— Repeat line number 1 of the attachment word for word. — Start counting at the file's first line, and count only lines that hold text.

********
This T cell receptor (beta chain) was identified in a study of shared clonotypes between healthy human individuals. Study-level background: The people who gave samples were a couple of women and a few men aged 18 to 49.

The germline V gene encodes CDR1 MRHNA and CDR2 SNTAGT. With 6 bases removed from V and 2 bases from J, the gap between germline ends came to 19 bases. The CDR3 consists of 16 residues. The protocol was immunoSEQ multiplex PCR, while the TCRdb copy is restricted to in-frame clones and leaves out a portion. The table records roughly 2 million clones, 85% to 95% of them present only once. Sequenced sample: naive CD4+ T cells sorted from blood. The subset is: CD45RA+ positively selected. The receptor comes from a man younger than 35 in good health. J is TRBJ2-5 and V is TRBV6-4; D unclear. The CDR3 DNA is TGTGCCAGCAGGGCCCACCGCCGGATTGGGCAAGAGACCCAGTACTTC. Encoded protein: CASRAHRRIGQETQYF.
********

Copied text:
This T cell receptor (beta chain) was identified in a study of shared clonotypes between healthy human individuals. Study-level background: The people who gave samples were a couple of women and a few men aged 18 to 49.